governments and mainstream parties want rid of the
IRA because its very existence is an implicit threat
to established ideas of law and order and to the
stability of the Northern and Southern States. In
the wake of the Northern Bank robbery and the murder
of Robert McCartney, they are demanding that Sinn
Fein ditch the military wing and lead their followers
into full acceptance of the political and constitutional
The socialist objection to the IRA is different.
The Governments are encouraged by the fact that
the Provisional IRA would appear to be less popular
today than at any time in the last quarter century
in the working-class Catholic areas of the North
where it has been most deeply-rooted. This isnt
on account of the supposed immorality of robbing
a bank. But the multi-million pound, trans-national
money operation in which the IRA appears subsequently
to have been involved clearly had nothing to do
with leading people to liberation, in any sense
of the phrase, or with ending partition. Instead,
it indicated that IRA activities arent aligned
with the interests of the people in whose name it
purports to act. The IRA was hanging out with a
different class of people entirely.
The brutal killing of Robert McCartney illustrates
the same point.
Some former members and supporters of Sinn Fein
and/or the IRA have concluded that whats needed
is a reformed or refurbished Republican Movement,
with a leadership committed to true Republican ideals
rather than to personal or political advancement.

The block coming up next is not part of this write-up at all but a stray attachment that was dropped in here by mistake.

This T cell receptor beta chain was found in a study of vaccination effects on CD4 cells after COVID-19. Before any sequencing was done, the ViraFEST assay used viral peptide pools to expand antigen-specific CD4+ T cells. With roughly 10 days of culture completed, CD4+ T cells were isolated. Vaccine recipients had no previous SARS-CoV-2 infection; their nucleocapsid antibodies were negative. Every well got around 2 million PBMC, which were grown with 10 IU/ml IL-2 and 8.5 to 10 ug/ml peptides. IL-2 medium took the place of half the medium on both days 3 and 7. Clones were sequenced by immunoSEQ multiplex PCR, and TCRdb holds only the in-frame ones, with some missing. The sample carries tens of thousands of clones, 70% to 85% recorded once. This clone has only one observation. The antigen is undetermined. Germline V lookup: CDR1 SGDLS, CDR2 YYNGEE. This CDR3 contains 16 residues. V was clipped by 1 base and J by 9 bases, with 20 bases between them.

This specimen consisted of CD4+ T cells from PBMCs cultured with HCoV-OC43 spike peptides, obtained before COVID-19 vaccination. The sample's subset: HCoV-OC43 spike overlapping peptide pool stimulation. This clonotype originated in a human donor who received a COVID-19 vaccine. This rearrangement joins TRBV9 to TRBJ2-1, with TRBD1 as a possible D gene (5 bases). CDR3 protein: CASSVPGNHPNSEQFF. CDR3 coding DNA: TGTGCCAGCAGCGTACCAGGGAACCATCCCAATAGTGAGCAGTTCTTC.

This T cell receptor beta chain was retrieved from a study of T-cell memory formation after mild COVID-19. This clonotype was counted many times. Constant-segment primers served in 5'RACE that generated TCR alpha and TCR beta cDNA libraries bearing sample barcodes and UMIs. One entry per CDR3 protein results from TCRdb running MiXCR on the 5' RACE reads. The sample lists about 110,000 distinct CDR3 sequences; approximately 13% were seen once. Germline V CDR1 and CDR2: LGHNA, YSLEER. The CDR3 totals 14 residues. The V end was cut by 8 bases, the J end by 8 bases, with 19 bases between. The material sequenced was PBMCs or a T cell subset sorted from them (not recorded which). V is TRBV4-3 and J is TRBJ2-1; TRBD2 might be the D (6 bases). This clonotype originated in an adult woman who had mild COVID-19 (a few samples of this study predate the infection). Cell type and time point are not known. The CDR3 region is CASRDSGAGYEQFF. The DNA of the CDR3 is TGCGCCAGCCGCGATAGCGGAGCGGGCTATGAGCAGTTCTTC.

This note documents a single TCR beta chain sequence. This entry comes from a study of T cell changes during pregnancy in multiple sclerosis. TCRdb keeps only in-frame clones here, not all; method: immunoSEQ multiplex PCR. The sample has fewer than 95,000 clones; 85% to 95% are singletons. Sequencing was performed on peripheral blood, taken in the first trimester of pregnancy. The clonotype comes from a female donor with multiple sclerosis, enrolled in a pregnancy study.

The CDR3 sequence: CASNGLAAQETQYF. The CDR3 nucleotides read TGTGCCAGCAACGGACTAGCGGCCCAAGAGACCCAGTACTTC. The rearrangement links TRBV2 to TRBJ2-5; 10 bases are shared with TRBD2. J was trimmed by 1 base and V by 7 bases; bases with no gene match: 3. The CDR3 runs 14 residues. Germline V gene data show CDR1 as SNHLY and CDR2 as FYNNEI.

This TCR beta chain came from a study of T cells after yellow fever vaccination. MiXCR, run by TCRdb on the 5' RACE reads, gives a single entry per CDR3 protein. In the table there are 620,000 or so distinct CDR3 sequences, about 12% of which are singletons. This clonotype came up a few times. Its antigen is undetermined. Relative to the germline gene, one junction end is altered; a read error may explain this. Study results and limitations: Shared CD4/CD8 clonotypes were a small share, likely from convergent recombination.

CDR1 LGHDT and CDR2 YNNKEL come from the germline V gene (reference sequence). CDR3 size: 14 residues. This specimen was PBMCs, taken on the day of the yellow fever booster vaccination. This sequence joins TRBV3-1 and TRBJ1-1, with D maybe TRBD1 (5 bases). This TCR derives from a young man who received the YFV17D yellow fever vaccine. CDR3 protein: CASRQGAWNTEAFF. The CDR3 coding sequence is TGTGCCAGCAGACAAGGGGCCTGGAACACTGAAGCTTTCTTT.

They largely attribute the current debacle to bad
leadership, wrong turnings or sinister motivation
on the part of Gerry Adams and his associates. This
is an inadequate conclusion.
At the heart of the tradition represented in Ireland
by the Socialist Workers Party is the idea
that socialism must come from below, that it cannot
be imposed or bestowed upon the working class from
above, whether by parliamentarians or paramilitaries,
but can be accomplished only by working-class people
themselves organising in their workplaces and communities
to advance their situation, ultimately to overthrow
the capitalist system.
Commentators have contrasted the role of the IRA
in the 1970s in the Short Strand and the role now
exemplified by the IRA members involved in the McCartney
killing. Once they were protectors of the community,
it is said. Now they are oppressors. There is truth
in this as far as it goes. But it misses the connection
between the IRA then and now.
The IRA may on occasion have given the community
physical protection, particularly in the circumstances
of the early 70s. But it was never answerable
or accountable to the community. It has sometimes
styled itself the peoples army. But
it organises and operates out of sight of the people.
It was and is, necessarily, a clandestine organisation.
Its members are oath-bound to give total allegiance
to paramilitary chiefs who, far from finding validation
in endorsement by the people, must keep their very
identities hidden from the people.
This is true of the IRA in defender as well as oppressor
mode. Is one of the keys to understanding the transition.
Every ruling class voice is currently raised high
urging Republicans to ditch paramilitarism, become
totally respectable and join the conservative consensus.
Forgiveness and glittering prizes are on offer to
those who accept. This would represent abandonment
Republicans who think of themselves also as socialists
should reject the blandishments of the bourgeoisie
and turn instead to the socialist ideas of self-liberation
which alone offer a road forward.